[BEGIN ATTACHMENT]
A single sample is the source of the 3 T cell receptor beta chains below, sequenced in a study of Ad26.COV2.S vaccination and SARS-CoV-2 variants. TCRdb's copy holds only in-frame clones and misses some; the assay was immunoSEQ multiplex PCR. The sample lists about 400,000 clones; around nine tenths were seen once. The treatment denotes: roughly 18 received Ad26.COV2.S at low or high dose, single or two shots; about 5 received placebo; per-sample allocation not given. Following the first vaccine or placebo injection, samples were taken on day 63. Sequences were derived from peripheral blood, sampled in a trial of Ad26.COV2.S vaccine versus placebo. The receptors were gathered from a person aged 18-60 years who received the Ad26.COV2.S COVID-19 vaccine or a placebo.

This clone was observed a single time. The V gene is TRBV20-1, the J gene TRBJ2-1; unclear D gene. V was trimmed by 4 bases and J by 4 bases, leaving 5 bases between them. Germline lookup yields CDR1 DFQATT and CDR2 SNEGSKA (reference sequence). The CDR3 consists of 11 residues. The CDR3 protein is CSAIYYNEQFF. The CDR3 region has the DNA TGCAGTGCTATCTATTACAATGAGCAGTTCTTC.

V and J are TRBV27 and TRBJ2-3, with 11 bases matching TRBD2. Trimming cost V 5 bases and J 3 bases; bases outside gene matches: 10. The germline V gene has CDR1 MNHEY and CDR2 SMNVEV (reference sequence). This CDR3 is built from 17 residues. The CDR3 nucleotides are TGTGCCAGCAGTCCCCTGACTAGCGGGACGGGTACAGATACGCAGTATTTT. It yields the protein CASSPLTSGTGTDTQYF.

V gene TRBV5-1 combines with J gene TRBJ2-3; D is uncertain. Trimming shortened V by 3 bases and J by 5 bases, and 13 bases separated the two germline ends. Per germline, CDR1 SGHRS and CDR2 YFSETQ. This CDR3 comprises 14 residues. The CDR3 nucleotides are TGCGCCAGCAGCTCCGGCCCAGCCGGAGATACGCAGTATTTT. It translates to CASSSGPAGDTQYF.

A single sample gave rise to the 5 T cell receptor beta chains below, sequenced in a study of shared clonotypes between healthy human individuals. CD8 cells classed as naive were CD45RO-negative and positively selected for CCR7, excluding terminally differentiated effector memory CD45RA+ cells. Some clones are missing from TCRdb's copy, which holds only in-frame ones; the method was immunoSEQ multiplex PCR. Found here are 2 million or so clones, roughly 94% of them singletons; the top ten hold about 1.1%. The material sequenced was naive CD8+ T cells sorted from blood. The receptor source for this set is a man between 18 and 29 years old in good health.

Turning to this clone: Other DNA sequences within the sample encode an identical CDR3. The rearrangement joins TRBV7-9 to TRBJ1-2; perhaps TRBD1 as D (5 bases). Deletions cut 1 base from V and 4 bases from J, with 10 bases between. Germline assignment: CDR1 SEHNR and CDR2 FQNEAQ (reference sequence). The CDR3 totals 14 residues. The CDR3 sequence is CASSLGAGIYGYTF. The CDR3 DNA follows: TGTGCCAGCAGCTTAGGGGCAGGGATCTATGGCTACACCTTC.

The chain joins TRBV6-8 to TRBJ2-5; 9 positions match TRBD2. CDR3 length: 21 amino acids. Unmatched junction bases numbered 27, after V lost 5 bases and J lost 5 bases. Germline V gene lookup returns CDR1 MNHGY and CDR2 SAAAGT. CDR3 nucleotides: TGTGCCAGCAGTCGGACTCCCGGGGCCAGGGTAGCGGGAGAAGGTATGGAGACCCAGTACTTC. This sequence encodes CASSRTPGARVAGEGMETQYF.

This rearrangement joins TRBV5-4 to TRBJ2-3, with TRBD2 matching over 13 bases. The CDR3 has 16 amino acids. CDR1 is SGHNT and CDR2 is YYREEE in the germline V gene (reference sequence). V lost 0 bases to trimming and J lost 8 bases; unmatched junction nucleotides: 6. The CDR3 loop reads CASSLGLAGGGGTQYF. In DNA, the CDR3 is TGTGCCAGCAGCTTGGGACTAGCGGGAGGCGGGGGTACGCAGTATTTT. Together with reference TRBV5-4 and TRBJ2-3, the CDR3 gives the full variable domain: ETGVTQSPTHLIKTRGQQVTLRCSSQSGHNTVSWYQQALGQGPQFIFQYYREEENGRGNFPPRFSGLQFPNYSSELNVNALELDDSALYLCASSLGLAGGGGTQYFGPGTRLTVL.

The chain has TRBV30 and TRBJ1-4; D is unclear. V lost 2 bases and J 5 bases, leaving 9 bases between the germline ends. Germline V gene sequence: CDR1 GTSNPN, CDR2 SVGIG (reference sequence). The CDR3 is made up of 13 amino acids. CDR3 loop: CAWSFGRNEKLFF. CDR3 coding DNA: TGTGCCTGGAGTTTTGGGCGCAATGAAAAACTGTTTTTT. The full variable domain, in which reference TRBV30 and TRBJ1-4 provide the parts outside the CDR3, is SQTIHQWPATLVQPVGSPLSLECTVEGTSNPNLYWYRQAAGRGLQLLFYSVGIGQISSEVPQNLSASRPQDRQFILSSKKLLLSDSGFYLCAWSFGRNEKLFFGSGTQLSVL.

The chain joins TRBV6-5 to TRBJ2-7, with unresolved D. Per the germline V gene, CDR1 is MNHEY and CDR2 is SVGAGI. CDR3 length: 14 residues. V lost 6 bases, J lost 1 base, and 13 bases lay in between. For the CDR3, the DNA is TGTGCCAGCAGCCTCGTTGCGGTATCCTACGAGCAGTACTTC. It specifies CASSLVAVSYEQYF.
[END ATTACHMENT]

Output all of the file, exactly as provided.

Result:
A single sample is the source of the 3 T cell receptor beta chains below, sequenced in a study of Ad26.COV2.S vaccination and SARS-CoV-2 variants. TCRdb's copy holds only in-frame clones and misses some; the assay was immunoSEQ multiplex PCR. The sample lists about 400,000 clones; around nine tenths were seen once. The treatment denotes: roughly 18 received Ad26.COV2.S at low or high dose, single or two shots; about 5 received placebo; per-sample allocation not given. Following the first vaccine or placebo injection, samples were taken on day 63. Sequences were derived from peripheral blood, sampled in a trial of Ad26.COV2.S vaccine versus placebo. The receptors were gathered from a person aged 18-60 years who received the Ad26.COV2.S COVID-19 vaccine or a placebo.

This clone was observed a single time. The V gene is TRBV20-1, the J gene TRBJ2-1; unclear D gene. V was trimmed by 4 bases and J by 4 bases, leaving 5 bases between them. Germline lookup yields CDR1 DFQATT and CDR2 SNEGSKA (reference sequence). The CDR3 consists of 11 residues. The CDR3 protein is CSAIYYNEQFF. The CDR3 region has the DNA TGCAGTGCTATCTATTACAATGAGCAGTTCTTC.

V and J are TRBV27 and TRBJ2-3, with 11 bases matching TRBD2. Trimming cost V 5 bases and J 3 bases; bases outside gene matches: 10. The germline V gene has CDR1 MNHEY and CDR2 SMNVEV (reference sequence). This CDR3 is built from 17 residues. The CDR3 nucleotides are TGTGCCAGCAGTCCCCTGACTAGCGGGACGGGTACAGATACGCAGTATTTT. It yields the protein CASSPLTSGTGTDTQYF.

V gene TRBV5-1 combines with J gene TRBJ2-3; D is uncertain. Trimming shortened V by 3 bases and J by 5 bases, and 13 bases separated the two germline ends. Per germline, CDR1 SGHRS and CDR2 YFSETQ. This CDR3 comprises 14 residues. The CDR3 nucleotides are TGCGCCAGCAGCTCCGGCCCAGCCGGAGATACGCAGTATTTT. It translates to CASSSGPAGDTQYF.

A single sample gave rise to the 5 T cell receptor beta chains below, sequenced in a study of shared clonotypes between healthy human individuals. CD8 cells classed as naive were CD45RO-negative and positively selected for CCR7, excluding terminally differentiated effector memory CD45RA+ cells. Some clones are missing from TCRdb's copy, which holds only in-frame ones; the method was immunoSEQ multiplex PCR. Found here are 2 million or so clones, roughly 94% of them singletons; the top ten hold about 1.1%. The material sequenced was naive CD8+ T cells sorted from blood. The receptor source for this set is a man between 18 and 29 years old in good health.

Turning to this clone: Other DNA sequences within the sample encode an identical CDR3. The rearrangement joins TRBV7-9 to TRBJ1-2; perhaps TRBD1 as D (5 bases). Deletions cut 1 base from V and 4 bases from J, with 10 bases between. Germline assignment: CDR1 SEHNR and CDR2 FQNEAQ (reference sequence). The CDR3 totals 14 residues. The CDR3 sequence is CASSLGAGIYGYTF. The CDR3 DNA follows: TGTGCCAGCAGCTTAGGGGCAGGGATCTATGGCTACACCTTC.

The chain joins TRBV6-8 to TRBJ2-5; 9 positions match TRBD2. CDR3 length: 21 amino acids. Unmatched junction bases numbered 27, after V lost 5 bases and J lost 5 bases. Germline V gene lookup returns CDR1 MNHGY and CDR2 SAAAGT. CDR3 nucleotides: TGTGCCAGCAGTCGGACTCCCGGGGCCAGGGTAGCGGGAGAAGGTATGGAGACCCAGTACTTC. This sequence encodes CASSRTPGARVAGEGMETQYF.

This rearrangement joins TRBV5-4 to TRBJ2-3, with TRBD2 matching over 13 bases. The CDR3 has 16 amino acids. CDR1 is SGHNT and CDR2 is YYREEE in the germline V gene (reference sequence). V lost 0 bases to trimming and J lost 8 bases; unmatched junction nucleotides: 6. The CDR3 loop reads CASSLGLAGGGGTQYF. In DNA, the CDR3 is TGTGCCAGCAGCTTGGGACTAGCGGGAGGCGGGGGTACGCAGTATTTT. Together with reference TRBV5-4 and TRBJ2-3, the CDR3 gives the full variable domain: ETGVTQSPTHLIKTRGQQVTLRCSSQSGHNTVSWYQQALGQGPQFIFQYYREEENGRGNFPPRFSGLQFPNYSSELNVNALELDDSALYLCASSLGLAGGGGTQYFGPGTRLTVL.

The chain has TRBV30 and TRBJ1-4; D is unclear. V lost 2 bases and J 5 bases, leaving 9 bases between the germline ends. Germline V gene sequence: CDR1 GTSNPN, CDR2 SVGIG (reference sequence). The CDR3 is made up of 13 amino acids. CDR3 loop: CAWSFGRNEKLFF. CDR3 coding DNA: TGTGCCTGGAGTTTTGGGCGCAATGAAAAACTGTTTTTT. The full variable domain, in which reference TRBV30 and TRBJ1-4 provide the parts outside the CDR3, is SQTIHQWPATLVQPVGSPLSLECTVEGTSNPNLYWYRQAAGRGLQLLFYSVGIGQISSEVPQNLSASRPQDRQFILSSKKLLLSDSGFYLCAWSFGRNEKLFFGSGTQLSVL.

The chain joins TRBV6-5 to TRBJ2-7, with unresolved D. Per the germline V gene, CDR1 is MNHEY and CDR2 is SVGAGI. CDR3 length: 14 residues. V lost 6 bases, J lost 1 base, and 13 bases lay in between. For the CDR3, the DNA is TGTGCCAGCAGCCTCGTTGCGGTATCCTACGAGCAGTACTTC. It specifies CASSLVAVSYEQYF.